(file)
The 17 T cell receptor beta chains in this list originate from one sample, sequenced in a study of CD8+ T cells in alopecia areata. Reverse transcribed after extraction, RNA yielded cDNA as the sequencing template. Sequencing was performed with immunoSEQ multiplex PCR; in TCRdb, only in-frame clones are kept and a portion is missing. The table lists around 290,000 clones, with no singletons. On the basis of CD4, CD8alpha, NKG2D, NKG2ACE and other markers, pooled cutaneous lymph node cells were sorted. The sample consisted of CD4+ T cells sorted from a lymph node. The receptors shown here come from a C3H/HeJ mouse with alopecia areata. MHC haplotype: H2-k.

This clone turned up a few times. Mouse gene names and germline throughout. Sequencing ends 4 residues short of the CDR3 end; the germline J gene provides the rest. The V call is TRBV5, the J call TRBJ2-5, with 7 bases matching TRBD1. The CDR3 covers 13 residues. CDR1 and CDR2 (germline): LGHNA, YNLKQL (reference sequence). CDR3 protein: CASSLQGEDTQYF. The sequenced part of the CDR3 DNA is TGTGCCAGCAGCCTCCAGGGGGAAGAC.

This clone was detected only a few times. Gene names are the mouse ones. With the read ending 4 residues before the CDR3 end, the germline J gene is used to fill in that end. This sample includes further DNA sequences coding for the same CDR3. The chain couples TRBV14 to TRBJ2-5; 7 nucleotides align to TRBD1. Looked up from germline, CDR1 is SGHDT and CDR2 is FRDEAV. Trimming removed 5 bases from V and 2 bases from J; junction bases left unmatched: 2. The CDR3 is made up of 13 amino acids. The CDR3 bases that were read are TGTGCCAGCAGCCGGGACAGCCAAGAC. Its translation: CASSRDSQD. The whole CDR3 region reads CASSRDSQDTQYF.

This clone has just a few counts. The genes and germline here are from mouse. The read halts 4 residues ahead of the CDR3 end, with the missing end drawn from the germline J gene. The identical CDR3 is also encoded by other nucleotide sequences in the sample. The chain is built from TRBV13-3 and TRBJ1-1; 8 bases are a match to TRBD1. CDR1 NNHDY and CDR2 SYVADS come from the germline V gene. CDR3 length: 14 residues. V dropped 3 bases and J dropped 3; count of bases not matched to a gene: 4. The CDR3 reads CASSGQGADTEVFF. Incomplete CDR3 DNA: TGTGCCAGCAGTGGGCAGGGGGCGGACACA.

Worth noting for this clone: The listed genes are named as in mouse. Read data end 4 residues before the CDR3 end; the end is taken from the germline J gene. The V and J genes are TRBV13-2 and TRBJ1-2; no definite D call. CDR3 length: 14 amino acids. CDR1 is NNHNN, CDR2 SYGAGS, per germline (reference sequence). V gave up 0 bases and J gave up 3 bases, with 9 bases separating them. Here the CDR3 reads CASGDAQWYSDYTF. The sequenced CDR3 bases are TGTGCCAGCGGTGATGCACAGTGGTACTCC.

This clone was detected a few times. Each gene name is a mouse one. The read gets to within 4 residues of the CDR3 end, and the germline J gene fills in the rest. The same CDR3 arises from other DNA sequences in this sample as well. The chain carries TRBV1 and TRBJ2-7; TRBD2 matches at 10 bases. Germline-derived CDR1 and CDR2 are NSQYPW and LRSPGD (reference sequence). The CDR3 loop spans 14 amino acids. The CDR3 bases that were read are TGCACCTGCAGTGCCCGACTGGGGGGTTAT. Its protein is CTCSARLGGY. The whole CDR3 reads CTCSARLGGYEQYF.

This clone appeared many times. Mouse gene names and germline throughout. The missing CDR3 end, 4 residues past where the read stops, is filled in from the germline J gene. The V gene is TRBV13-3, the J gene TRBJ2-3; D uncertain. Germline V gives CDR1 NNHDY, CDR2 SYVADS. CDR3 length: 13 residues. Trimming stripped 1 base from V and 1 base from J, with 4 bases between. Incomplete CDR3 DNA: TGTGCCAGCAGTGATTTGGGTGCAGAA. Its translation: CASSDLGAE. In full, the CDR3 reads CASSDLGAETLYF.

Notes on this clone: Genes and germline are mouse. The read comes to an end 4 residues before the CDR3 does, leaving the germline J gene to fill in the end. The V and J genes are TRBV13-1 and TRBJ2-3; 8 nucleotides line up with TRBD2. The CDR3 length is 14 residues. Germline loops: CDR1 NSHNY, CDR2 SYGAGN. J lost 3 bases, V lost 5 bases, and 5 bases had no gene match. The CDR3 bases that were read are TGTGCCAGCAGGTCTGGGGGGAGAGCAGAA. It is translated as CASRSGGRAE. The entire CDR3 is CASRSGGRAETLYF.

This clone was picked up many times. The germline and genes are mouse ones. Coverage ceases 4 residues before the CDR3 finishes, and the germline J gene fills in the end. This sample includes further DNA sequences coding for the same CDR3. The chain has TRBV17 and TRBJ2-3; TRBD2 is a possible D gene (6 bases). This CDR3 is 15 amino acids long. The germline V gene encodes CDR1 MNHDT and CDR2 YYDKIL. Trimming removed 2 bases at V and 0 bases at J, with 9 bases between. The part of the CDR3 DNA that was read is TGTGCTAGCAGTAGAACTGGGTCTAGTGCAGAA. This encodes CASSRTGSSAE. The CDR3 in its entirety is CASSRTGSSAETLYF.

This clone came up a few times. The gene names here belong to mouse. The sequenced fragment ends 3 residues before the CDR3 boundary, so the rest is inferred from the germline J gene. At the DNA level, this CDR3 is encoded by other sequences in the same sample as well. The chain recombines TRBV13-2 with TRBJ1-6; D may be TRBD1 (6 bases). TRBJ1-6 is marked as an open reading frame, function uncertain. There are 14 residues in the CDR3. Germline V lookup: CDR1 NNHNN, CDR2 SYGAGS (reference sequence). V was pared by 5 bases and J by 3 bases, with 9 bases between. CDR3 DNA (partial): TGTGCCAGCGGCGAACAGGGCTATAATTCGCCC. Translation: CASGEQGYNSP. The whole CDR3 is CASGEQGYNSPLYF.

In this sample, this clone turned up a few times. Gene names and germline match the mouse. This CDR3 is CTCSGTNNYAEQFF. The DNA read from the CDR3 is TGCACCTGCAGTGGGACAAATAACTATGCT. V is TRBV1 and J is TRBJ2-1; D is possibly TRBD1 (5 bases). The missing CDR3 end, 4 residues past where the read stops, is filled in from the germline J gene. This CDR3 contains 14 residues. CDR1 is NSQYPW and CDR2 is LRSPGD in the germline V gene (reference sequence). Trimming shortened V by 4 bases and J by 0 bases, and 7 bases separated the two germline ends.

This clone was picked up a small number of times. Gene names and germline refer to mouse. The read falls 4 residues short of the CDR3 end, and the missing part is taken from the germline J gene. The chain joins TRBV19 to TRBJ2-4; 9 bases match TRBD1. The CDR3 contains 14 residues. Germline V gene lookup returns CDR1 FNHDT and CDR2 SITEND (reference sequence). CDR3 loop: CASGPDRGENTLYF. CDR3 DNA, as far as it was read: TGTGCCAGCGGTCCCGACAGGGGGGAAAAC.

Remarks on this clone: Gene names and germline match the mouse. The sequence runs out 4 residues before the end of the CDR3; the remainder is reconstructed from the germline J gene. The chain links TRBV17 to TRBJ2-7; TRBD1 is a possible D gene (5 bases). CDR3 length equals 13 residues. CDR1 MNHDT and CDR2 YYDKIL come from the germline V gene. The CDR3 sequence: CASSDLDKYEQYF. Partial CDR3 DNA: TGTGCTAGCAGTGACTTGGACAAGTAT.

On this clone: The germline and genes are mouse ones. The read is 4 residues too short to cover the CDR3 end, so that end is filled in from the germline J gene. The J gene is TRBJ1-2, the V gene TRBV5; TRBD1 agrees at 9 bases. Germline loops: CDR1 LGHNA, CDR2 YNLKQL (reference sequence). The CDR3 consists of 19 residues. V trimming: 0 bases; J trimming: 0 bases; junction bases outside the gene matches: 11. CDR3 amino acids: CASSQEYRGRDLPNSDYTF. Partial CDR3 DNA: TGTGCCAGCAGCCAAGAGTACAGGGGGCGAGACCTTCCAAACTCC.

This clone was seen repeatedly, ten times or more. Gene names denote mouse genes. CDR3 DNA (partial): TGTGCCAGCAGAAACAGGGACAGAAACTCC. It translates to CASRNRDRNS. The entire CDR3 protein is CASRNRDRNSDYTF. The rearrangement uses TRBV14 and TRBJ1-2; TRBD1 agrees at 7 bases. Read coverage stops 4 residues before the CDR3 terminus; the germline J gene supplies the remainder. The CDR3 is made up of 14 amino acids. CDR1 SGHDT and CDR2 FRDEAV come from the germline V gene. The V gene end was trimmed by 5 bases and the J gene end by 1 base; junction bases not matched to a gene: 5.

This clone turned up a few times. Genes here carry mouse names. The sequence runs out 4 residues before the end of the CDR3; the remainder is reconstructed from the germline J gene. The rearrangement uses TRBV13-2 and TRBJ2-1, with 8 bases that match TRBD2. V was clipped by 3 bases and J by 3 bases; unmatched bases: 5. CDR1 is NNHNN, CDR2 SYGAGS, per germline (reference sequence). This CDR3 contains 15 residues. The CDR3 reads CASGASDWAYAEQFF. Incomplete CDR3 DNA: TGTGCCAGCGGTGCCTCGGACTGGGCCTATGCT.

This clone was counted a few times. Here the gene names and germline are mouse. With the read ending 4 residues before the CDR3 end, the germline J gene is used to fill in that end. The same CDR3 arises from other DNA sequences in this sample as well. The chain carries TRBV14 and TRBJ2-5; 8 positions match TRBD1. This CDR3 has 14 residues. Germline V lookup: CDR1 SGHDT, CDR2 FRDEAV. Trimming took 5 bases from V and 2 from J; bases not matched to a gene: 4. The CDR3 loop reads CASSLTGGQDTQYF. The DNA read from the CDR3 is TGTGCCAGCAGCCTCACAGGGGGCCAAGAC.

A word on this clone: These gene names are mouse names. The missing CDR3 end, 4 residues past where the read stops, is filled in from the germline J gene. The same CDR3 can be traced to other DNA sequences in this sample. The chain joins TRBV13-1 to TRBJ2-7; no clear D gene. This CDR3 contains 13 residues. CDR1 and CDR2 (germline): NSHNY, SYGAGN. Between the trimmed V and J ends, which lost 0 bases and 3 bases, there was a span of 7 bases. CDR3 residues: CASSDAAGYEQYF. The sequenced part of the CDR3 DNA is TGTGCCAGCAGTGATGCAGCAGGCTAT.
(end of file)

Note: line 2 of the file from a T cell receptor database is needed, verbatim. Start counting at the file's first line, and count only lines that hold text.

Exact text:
This clone turned up a few times. Mouse gene names and germline throughout. Sequencing ends 4 residues short of the CDR3 end; the germline J gene provides the rest. The V call is TRBV5, the J call TRBJ2-5, with 7 bases matching TRBD1. The CDR3 covers 13 residues. CDR1 and CDR2 (germline): LGHNA, YNLKQL (reference sequence). CDR3 protein: CASSLQGEDTQYF. The sequenced part of the CDR3 DNA is TGTGCCAGCAGCCTCCAGGGGGAAGAC.